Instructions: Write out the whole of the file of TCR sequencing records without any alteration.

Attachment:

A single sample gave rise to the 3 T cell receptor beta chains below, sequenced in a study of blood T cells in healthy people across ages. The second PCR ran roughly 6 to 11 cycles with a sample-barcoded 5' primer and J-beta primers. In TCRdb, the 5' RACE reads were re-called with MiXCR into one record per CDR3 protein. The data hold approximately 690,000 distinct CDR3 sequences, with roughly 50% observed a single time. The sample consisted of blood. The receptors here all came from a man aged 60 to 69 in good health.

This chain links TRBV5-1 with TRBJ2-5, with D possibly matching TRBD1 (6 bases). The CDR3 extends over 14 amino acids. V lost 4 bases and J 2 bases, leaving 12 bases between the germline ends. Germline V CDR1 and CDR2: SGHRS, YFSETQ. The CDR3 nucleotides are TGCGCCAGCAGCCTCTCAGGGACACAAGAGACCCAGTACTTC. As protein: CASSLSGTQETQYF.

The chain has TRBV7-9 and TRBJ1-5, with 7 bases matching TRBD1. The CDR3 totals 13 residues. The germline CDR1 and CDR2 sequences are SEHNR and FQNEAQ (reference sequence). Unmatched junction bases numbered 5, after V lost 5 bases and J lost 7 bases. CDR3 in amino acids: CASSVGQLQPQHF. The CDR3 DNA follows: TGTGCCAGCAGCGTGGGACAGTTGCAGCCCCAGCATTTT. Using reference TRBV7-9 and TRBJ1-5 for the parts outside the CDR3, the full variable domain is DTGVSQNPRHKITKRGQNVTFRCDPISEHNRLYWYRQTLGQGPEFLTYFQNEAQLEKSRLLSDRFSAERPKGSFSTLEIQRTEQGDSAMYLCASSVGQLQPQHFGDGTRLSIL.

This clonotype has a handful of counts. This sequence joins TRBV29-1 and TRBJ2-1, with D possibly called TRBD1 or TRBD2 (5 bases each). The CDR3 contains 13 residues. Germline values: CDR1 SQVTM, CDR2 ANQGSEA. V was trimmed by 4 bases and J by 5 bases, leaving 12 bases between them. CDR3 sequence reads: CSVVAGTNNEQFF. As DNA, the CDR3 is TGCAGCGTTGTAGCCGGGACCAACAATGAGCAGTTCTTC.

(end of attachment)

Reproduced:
A single sample gave rise to the 3 T cell receptor beta chains below, sequenced in a study of blood T cells in healthy people across ages. The second PCR ran roughly 6 to 11 cycles with a sample-barcoded 5' primer and J-beta primers. In TCRdb, the 5' RACE reads were re-called with MiXCR into one record per CDR3 protein. The data hold approximately 690,000 distinct CDR3 sequences, with roughly 50% observed a single time. The sample consisted of blood. The receptors here all came from a man aged 60 to 69 in good health.

This chain links TRBV5-1 with TRBJ2-5, with D possibly matching TRBD1 (6 bases). The CDR3 extends over 14 amino acids. V lost 4 bases and J 2 bases, leaving 12 bases between the germline ends. Germline V CDR1 and CDR2: SGHRS, YFSETQ. The CDR3 nucleotides are TGCGCCAGCAGCCTCTCAGGGACACAAGAGACCCAGTACTTC. As protein: CASSLSGTQETQYF.

The chain has TRBV7-9 and TRBJ1-5, with 7 bases matching TRBD1. The CDR3 totals 13 residues. The germline CDR1 and CDR2 sequences are SEHNR and FQNEAQ (reference sequence). Unmatched junction bases numbered 5, after V lost 5 bases and J lost 7 bases. CDR3 in amino acids: CASSVGQLQPQHF. The CDR3 DNA follows: TGTGCCAGCAGCGTGGGACAGTTGCAGCCCCAGCATTTT. Using reference TRBV7-9 and TRBJ1-5 for the parts outside the CDR3, the full variable domain is DTGVSQNPRHKITKRGQNVTFRCDPISEHNRLYWYRQTLGQGPEFLTYFQNEAQLEKSRLLSDRFSAERPKGSFSTLEIQRTEQGDSAMYLCASSVGQLQPQHFGDGTRLSIL.

This clonotype has a handful of counts. This sequence joins TRBV29-1 and TRBJ2-1, with D possibly called TRBD1 or TRBD2 (5 bases each). The CDR3 contains 13 residues. Germline values: CDR1 SQVTM, CDR2 ANQGSEA. V was trimmed by 4 bases and J by 5 bases, leaving 12 bases between them. CDR3 sequence reads: CSVVAGTNNEQFF. As DNA, the CDR3 is TGCAGCGTTGTAGCCGGGACCAACAATGAGCAGTTCTTC.